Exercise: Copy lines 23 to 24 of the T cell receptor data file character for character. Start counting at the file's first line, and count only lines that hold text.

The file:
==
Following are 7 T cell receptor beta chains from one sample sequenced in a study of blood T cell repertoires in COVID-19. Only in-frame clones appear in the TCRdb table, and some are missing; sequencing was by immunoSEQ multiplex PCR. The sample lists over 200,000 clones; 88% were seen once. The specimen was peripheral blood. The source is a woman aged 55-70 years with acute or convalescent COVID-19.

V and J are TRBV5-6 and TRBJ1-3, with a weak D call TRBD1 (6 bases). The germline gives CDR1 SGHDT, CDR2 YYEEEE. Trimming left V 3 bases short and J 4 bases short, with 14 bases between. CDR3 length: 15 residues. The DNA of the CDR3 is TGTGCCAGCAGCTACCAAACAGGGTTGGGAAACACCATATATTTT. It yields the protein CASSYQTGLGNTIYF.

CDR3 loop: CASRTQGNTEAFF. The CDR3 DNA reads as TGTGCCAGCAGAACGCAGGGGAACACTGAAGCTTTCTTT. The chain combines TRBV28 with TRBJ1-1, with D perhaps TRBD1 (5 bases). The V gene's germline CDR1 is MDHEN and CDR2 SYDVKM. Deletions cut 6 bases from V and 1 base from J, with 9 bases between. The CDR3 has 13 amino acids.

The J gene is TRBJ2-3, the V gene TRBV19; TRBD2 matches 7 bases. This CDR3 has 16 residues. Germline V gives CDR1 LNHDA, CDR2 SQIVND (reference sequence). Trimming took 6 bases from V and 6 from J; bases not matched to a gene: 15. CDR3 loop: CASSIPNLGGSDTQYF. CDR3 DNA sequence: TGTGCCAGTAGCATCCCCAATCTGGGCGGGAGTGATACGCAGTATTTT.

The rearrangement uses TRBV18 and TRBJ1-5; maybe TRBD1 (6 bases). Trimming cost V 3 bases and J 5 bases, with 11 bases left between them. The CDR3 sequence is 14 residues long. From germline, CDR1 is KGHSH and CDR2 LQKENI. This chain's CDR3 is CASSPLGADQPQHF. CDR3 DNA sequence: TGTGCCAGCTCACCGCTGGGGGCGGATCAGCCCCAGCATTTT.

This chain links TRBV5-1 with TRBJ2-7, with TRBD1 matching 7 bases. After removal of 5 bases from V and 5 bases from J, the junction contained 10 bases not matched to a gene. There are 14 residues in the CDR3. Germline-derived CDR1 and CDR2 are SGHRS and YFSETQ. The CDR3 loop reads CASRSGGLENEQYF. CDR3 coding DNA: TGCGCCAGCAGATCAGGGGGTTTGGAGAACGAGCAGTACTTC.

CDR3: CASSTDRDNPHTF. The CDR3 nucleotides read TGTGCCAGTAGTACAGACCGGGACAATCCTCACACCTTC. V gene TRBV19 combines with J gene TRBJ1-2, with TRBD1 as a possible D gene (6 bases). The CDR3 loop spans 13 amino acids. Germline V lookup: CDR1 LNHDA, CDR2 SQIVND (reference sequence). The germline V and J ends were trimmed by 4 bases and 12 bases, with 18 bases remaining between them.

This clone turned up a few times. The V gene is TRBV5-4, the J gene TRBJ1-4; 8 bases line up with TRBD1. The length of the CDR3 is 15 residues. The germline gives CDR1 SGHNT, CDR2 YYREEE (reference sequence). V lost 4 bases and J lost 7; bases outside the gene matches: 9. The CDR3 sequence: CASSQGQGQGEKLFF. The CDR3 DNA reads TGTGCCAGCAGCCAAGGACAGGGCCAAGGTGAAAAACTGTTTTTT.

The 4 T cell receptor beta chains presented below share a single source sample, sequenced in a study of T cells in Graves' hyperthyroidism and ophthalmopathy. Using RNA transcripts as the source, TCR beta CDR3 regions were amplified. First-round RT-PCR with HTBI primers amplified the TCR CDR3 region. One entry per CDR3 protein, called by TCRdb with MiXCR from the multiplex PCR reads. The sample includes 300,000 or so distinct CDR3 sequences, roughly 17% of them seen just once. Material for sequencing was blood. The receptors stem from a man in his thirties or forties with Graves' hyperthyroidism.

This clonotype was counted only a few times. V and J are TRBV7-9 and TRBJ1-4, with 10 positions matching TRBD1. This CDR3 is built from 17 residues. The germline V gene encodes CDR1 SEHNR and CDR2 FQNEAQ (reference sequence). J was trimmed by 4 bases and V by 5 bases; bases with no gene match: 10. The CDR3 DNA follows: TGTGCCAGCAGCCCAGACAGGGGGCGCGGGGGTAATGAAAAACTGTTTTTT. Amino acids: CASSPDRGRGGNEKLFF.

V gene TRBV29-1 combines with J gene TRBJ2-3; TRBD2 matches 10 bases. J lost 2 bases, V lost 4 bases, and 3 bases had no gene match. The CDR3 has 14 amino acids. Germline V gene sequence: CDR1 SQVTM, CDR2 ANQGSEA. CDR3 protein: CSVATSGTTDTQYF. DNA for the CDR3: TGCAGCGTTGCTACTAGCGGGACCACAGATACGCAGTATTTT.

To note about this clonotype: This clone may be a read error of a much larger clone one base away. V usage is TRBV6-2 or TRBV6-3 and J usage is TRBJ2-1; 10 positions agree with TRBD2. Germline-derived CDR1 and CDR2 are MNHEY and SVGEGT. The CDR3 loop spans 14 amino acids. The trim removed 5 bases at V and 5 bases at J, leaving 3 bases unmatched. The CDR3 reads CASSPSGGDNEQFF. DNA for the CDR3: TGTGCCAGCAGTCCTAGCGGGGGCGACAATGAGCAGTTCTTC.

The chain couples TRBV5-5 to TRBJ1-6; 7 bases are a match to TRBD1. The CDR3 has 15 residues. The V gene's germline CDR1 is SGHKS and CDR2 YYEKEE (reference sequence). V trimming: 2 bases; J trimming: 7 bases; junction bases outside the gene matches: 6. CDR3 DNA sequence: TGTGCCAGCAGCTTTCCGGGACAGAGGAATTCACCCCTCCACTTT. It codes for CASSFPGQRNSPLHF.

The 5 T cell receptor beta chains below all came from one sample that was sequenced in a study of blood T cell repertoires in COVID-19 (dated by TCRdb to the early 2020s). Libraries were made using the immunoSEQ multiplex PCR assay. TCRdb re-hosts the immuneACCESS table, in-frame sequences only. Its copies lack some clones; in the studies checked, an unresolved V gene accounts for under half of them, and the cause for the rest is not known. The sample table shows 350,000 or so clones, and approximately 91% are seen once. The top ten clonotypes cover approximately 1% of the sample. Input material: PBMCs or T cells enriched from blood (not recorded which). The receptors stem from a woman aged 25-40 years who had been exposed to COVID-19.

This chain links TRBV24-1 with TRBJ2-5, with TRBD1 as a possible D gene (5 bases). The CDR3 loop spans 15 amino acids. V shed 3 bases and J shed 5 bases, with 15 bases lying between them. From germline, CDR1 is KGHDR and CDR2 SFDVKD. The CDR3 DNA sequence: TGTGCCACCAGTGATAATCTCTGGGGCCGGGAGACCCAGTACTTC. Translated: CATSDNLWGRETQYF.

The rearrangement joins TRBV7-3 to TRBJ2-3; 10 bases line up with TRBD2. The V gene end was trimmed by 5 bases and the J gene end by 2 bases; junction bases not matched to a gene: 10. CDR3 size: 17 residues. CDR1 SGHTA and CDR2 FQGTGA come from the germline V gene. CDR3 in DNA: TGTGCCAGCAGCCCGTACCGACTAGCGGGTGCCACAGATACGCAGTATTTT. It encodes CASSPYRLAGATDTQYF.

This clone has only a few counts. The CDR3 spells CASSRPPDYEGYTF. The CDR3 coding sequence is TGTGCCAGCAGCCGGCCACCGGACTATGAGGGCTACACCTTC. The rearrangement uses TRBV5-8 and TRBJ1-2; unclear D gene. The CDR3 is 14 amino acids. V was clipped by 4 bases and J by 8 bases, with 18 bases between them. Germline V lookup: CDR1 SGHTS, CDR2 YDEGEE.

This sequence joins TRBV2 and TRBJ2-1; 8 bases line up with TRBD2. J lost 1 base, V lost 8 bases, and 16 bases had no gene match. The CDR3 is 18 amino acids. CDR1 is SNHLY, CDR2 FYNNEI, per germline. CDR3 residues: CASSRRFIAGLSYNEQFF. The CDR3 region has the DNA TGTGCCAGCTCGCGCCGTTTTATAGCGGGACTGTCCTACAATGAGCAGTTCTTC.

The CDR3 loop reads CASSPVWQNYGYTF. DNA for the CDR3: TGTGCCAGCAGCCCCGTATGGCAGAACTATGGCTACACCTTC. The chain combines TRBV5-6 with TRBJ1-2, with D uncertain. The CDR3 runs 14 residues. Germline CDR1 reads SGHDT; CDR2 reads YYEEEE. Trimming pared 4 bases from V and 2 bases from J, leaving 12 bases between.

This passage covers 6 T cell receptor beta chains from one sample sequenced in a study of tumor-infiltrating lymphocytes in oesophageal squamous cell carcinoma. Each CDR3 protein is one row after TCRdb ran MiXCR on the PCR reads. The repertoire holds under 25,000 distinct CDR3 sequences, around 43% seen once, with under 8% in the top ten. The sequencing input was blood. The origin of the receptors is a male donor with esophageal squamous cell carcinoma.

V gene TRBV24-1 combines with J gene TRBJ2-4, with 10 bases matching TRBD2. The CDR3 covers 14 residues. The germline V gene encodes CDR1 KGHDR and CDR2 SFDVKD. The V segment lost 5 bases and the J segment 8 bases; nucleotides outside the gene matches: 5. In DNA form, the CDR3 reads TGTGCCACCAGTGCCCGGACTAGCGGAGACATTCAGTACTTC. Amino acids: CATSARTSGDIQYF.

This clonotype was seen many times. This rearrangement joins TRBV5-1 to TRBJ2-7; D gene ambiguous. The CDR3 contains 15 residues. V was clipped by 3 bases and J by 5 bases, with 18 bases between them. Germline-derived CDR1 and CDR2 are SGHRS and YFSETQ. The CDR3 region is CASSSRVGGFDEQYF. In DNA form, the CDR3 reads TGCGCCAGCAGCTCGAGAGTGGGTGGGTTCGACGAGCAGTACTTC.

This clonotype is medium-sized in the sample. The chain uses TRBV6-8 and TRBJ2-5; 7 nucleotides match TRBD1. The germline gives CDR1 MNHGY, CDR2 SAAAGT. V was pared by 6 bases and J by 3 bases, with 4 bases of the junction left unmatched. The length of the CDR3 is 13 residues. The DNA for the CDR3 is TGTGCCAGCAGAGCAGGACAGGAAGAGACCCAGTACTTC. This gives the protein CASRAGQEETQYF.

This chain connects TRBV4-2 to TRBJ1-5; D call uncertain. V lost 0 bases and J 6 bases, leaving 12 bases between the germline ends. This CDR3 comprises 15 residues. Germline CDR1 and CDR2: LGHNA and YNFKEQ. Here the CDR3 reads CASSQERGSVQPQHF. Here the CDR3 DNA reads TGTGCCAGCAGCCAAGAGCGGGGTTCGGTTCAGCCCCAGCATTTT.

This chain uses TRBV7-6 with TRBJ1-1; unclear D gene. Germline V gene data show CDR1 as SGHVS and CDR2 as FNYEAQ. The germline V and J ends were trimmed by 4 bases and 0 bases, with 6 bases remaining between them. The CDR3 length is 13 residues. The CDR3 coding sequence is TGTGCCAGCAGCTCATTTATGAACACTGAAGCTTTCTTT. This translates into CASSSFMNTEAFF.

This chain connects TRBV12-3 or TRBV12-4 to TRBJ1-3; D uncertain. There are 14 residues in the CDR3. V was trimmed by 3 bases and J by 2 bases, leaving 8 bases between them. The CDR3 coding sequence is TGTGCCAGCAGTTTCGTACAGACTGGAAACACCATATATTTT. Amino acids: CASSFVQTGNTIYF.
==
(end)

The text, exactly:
This clonotype is medium-sized in the sample. The chain uses TRBV6-8 and TRBJ2-5; 7 nucleotides match TRBD1. The germline gives CDR1 MNHGY, CDR2 SAAAGT. V was pared by 6 bases and J by 3 bases, with 4 bases of the junction left unmatched. The length of the CDR3 is 13 residues. The DNA for the CDR3 is TGTGCCAGCAGAGCAGGACAGGAAGAGACCCAGTACTTC. This gives the protein CASRAGQEETQYF.

This chain connects TRBV4-2 to TRBJ1-5; D call uncertain. V lost 0 bases and J 6 bases, leaving 12 bases between the germline ends. This CDR3 comprises 15 residues. Germline CDR1 and CDR2: LGHNA and YNFKEQ. Here the CDR3 reads CASSQERGSVQPQHF. Here the CDR3 DNA reads TGTGCCAGCAGCCAAGAGCGGGGTTCGGTTCAGCCCCAGCATTTT.